The Temptation of the Reader

I was an early adopter of the e-reader technology. As a heavy business traveler, and an even heavier reader to fill the gaps of time on said business trips, I would often hit the used bookstore to pick up inexpensive tomes of SciFi to read and leave when I was on the road.

The first touchscreen reader, the Sony PRS 700
The first touchscreen reader, the Sony PRS 700

The E-Reader ended that wasteful practice. My first reader was a Sony PRS-700, the first reader with a touchscreen, and I never looked back. About the same time that I bought that, Amazon introduced their Kindle.

Fast forward past a stolen Sony, a replaced Sony, and finally caving in and buying a 2013 edition of the Kindle Paperwhite reader. I have switched my allegiance to Amazon (grudgingly, I will admit that they have created a far better experience and ecosystem than Sony or others could), and read it every day.

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eBook Evolution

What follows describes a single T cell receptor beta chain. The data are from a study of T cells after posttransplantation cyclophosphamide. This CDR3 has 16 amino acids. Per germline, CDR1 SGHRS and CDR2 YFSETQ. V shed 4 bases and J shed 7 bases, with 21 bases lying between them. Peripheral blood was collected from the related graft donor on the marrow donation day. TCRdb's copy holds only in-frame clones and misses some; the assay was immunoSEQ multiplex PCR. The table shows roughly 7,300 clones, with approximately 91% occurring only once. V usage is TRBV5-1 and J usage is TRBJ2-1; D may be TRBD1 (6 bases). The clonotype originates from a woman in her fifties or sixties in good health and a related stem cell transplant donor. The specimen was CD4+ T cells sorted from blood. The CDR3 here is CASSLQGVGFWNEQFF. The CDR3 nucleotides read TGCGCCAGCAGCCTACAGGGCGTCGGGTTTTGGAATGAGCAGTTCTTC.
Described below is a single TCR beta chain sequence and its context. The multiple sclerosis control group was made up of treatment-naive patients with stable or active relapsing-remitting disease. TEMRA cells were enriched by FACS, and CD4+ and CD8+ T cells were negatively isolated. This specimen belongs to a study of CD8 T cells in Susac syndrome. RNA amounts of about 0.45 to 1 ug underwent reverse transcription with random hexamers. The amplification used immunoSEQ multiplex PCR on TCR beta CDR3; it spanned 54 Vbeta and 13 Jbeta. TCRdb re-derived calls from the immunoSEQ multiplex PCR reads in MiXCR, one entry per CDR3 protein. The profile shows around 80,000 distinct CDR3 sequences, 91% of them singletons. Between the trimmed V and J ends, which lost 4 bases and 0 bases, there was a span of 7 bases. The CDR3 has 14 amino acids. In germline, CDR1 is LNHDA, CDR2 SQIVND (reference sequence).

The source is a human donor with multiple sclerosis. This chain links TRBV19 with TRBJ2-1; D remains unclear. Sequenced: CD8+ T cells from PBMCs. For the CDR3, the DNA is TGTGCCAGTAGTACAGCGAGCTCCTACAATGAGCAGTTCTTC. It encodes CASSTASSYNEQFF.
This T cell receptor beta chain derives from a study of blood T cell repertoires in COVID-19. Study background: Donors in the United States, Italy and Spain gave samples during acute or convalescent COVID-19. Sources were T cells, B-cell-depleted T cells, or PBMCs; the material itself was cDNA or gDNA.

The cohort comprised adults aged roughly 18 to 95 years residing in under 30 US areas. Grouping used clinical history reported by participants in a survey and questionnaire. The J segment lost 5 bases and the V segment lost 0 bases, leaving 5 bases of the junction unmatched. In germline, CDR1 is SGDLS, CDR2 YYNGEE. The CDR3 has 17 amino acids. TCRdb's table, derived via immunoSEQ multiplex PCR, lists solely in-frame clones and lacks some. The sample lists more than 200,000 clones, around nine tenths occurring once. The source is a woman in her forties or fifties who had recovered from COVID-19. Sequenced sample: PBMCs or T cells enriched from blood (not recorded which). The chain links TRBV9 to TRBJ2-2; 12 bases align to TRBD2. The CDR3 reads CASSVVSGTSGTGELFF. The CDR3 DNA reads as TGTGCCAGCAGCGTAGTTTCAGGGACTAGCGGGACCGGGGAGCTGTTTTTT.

I have written about ebooks a few times in the past. I started in 2008 with the Sony E-Reader, and then moved on to an iPad in 2011, and then to the Kindle in 2014. As a lifelong, heavy reader, books have always been a significant part of my life. The eBook and reader has been a godsend. Yet, all is not perfect in the reader world.

Being a long time e-reader user, an early adopter, and several technology nodes along the way, the challenge is that I have books from multiple vendors, in multiple formats, and that complicates life.

Sony was the first stop in the path to an e-reader. It started using proprietary Sony only formats. Yet, as the technology evolved, and Amazon become a powerful player, Sony books ended up being in protected ePub format. Moving them was trivial using Calibre, and they remain in my library.

I later bought a second generation iPad, about the time that Apple launched their bookstore. I have to admit, that the reading experience on the iPad with the Apple application was/is outstanding. However, the protection that Apple uses for their books is not removable, so you are limited to using the iPad or now the iBooks application on the Mac to read them. That would be OK if I always used my iPad to read, but alas, I prefer to use an e-ink reader (no distractions, a better immersive environment.)

All was well until the second Sony reader began to die. Its battery always sucked, and I ended up replacing it less than 18 months after buying it. However, even with the new battery, it really never lived up to the quality or performance of the original reader I had from Sony. Bummer.